MSU senior selected for elite research internship in Tokyo

Contact: Sarah Nicholas

Sara Tyrrell (Photo by Beth Wynn)

STARKVILLE, Miss.—A Mississippi State University senior biological sciences and Asian studies double-major will use her skills in each subject area this summer during a selective internship through the University of Tokyo Research Internship Program.        

Sara H. Tyrrell of North Augusta, South Carolina, leaves June 11 for a five-week internship under the direction of Hirokazu Tsukaya, a Department of Biological Sciences faculty member at the University of Tokyo.

Tyrrell is one of only 20 students selected from an international pool of more than 600 UTRIP applicants.  

“I couldn’t believe it when I got the e-mail,” Tyrrell said. “The University of Tokyo is so highly acclaimed. Going to graduate school in Japan has been my dream for a while now.”

At the University of Tokyo, Tsukaya researches mechanisms of leaf morphogenesis and the biodiversity of leaf forms, a topic Tyrrell would like to continue studying after college.

“I want to research how to make crops more resistant to climate change, climate-related disasters, pests and diseases, and/or develop agricultural methods that are environmentally sustainable,” Tyrrell said, adding that she also would like to research how to increase yield and nutritional value. “Basically, I want to work with other scientists on realistic solutions for mitigating the climate-related global food shortages of the future.”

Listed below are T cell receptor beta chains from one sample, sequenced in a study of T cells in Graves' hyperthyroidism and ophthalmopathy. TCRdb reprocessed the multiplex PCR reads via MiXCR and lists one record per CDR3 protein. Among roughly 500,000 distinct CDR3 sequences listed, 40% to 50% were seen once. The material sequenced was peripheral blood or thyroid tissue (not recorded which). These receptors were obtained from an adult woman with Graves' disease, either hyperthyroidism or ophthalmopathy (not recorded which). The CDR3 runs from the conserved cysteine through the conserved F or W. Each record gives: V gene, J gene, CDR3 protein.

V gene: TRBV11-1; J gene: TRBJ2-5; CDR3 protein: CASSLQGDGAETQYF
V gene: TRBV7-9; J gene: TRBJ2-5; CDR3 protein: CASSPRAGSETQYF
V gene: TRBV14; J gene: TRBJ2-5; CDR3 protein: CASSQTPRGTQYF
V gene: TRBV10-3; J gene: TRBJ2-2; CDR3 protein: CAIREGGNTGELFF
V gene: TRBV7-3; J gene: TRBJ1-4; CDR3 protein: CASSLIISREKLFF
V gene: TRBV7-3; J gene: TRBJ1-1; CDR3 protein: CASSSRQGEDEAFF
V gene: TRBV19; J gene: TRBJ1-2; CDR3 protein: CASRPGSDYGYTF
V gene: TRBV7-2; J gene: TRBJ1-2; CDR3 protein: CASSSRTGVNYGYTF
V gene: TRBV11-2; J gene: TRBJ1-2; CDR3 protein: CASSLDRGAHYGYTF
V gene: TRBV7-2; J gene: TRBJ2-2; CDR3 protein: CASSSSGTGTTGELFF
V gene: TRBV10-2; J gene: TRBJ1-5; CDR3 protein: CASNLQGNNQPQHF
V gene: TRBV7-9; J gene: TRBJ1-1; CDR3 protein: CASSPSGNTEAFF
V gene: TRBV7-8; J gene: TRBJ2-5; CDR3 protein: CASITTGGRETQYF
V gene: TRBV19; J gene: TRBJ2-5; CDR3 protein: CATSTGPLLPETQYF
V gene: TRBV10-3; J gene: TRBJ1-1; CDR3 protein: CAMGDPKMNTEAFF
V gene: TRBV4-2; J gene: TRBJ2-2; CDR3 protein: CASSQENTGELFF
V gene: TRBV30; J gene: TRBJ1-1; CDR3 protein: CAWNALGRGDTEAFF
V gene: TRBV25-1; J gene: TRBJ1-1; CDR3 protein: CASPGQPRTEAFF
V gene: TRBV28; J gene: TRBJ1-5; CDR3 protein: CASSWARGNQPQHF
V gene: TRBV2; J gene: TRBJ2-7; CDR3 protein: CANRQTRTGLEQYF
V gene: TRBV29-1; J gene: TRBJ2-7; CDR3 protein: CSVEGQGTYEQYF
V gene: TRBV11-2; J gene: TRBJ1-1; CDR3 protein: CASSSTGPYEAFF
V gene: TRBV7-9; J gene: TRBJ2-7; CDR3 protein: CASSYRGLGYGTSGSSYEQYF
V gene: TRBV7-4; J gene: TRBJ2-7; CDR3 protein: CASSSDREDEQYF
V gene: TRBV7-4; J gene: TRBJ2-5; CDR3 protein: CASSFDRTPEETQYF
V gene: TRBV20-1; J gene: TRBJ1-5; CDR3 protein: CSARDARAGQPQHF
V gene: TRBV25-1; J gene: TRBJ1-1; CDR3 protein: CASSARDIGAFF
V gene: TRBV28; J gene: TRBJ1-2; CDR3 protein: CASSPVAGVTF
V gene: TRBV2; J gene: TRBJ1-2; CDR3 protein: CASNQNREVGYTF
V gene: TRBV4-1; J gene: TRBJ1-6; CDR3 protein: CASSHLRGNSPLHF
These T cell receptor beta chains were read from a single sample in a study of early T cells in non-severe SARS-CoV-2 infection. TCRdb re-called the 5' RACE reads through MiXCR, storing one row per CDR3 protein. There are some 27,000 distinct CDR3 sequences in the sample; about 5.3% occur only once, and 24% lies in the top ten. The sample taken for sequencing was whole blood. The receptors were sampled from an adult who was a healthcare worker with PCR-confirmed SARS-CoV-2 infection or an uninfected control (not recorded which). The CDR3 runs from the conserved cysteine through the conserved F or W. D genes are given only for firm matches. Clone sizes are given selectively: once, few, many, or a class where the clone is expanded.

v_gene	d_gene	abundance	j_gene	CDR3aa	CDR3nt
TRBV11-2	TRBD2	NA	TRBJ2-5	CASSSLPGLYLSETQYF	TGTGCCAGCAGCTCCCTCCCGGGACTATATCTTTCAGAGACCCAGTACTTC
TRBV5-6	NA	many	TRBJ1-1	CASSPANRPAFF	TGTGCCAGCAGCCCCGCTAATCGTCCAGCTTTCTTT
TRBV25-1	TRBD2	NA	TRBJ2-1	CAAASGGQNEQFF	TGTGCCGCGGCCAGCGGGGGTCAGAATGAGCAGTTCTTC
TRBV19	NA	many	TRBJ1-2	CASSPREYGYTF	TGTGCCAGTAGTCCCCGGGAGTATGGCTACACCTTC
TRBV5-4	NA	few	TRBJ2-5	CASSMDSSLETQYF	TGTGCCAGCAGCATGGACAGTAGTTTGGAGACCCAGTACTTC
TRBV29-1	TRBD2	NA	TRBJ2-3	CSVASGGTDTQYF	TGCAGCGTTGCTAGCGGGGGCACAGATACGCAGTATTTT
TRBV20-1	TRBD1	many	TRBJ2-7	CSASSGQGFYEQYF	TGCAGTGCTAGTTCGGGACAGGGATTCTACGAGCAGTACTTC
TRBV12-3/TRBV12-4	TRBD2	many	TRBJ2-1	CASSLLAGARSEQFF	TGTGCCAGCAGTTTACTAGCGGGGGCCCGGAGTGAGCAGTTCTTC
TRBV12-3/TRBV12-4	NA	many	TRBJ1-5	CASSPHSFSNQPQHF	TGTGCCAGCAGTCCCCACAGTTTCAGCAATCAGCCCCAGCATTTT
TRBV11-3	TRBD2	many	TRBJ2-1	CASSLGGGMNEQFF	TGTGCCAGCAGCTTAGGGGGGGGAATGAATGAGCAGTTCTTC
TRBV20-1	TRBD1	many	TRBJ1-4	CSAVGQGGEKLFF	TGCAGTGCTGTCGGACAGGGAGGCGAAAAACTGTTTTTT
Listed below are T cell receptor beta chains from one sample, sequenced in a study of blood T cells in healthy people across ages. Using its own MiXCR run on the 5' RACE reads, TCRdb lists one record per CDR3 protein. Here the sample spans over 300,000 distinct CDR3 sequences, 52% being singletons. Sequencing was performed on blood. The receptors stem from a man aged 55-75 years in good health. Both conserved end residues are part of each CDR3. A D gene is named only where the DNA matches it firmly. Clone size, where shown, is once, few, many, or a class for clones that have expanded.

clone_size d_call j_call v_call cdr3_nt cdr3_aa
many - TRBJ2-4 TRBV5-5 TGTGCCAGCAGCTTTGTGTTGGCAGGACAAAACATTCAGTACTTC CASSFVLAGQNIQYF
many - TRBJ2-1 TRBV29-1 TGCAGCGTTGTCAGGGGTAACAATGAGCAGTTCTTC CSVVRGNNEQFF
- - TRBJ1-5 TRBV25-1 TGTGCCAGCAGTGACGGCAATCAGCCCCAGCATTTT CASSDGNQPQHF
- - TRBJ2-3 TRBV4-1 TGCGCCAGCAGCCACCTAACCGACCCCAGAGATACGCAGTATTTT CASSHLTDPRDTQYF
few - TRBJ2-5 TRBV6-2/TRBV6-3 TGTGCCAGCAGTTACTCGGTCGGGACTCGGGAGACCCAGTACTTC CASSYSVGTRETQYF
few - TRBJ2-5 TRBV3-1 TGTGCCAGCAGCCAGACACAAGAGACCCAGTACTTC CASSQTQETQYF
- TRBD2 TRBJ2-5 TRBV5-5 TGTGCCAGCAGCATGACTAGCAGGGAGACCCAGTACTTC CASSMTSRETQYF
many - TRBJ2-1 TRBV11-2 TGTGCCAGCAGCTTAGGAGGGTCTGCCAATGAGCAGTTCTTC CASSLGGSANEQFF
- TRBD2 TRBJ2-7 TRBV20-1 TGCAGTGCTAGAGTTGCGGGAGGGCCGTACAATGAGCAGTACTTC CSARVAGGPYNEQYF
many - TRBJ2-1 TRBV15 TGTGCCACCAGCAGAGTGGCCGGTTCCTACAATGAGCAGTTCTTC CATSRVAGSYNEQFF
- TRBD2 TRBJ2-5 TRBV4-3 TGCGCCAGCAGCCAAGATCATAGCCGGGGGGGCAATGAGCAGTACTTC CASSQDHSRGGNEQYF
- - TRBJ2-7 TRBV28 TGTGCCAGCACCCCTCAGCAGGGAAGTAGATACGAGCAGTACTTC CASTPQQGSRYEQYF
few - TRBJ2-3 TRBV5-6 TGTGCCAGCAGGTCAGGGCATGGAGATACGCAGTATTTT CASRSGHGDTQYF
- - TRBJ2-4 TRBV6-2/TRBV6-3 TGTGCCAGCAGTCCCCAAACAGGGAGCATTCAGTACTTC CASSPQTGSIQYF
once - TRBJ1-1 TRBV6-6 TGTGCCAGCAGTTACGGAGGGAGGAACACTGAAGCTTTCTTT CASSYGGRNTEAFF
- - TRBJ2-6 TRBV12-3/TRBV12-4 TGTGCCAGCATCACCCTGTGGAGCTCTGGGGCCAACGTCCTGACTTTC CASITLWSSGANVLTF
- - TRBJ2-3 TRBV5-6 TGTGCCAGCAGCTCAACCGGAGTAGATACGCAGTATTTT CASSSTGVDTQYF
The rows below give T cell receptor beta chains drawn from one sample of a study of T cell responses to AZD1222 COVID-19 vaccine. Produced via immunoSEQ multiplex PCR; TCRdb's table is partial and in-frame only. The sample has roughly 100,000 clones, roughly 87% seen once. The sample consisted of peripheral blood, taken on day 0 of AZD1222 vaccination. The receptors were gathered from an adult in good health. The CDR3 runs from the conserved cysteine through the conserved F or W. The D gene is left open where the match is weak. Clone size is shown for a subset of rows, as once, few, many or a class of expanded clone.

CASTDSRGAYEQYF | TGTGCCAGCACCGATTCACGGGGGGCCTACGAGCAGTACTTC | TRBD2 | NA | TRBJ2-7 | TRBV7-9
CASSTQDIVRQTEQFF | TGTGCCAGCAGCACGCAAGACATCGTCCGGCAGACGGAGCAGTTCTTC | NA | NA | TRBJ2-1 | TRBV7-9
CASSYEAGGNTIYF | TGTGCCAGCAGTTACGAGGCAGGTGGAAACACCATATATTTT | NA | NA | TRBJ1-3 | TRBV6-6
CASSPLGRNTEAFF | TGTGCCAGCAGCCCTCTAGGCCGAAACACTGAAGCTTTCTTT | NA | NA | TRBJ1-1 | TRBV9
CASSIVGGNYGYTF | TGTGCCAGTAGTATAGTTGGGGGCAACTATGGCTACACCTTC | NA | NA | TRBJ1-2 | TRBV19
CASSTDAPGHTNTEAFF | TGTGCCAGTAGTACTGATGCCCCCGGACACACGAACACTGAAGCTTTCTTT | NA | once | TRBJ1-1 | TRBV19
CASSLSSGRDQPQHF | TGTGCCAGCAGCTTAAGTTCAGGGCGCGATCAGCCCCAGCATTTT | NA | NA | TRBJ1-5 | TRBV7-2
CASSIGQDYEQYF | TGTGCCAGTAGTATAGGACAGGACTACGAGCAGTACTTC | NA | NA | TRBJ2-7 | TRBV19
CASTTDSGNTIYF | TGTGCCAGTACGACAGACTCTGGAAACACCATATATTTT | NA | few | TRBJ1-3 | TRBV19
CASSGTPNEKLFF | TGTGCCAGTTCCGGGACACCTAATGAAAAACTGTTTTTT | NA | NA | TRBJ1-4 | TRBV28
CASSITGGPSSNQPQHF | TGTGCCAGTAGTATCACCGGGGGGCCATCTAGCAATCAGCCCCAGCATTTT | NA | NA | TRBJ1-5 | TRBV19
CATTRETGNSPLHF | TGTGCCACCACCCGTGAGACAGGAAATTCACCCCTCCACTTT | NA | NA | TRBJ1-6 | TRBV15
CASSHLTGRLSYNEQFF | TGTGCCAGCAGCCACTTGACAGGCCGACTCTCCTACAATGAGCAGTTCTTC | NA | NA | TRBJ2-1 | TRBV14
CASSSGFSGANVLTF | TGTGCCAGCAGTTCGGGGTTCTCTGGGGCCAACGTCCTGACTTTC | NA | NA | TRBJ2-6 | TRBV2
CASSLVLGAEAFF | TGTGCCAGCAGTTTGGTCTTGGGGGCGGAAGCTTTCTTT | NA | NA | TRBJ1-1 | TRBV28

Last year, Tyrrell joined the lab of MSU assistant professor of biological sciences Ying Wang to learn more about biological sciences research.  Wang said Tyrrell has wanted the University of Tokyo internship for a long time and worked very hard to prepare her scientific knowledge and Japanese language skills.

“She excels not only in the classroom, but also in laboratory research,” Wang said.

The University of Tokyo is the “best university in Japan and one of the leading universities in Asia,” Wang said of the institution that ranks among the top 40 in the world.

“There are 16 Nobel laureates affiliated with the university, demonstrating their research strength,” Wang said. “It has a unique cultural environment that will provide valuable experiences for Sara to have a successful career in STEM-related fields.”

Through the internship, Tyrrell said she hopes to “get my foot in the door for graduate school abroad”—preferably at the same institution, in part because she speaks Japanese.

Tyrrell has taken eight semesters of the language with Fumiko Joo, an MSU assistant professor in the Department of Classical and Modern Languages and Literatures. 

“She’s a fantastic teacher. She has been helping me with things like the nuances of how to be respectful and teaching me vocabulary she thinks will be helpful in the lab. I’m not fluent yet, but I’m hoping my time there will sharpen my skills,” Tyrrell said.

Joo said Asian studies is an excellent gateway to the world for MSU students.

“A wide range of industries, from manufacturing to information technology, in Asian countries shows a strong desire to hire American graduates who have an understanding of Asian cultures and fluency in Asian languages,” Joo said.

“Sara has been seeking a chance to combine her interests in Japanese language and culture with biology, and UTRIP is exactly the chance,” Joo said. “No doubt that this will be a great asset for her future career.”

MSU’s College of Arts and Sciences includes more than 5,300 students, 300 full-time faculty members, nine doctoral programs and 25 academic majors offered in 14 departments. Complete details about the College of Arts and Sciences, the Department of Biological Sciences or the Department of Classical and Modern Languages and Literatures may be found at, or

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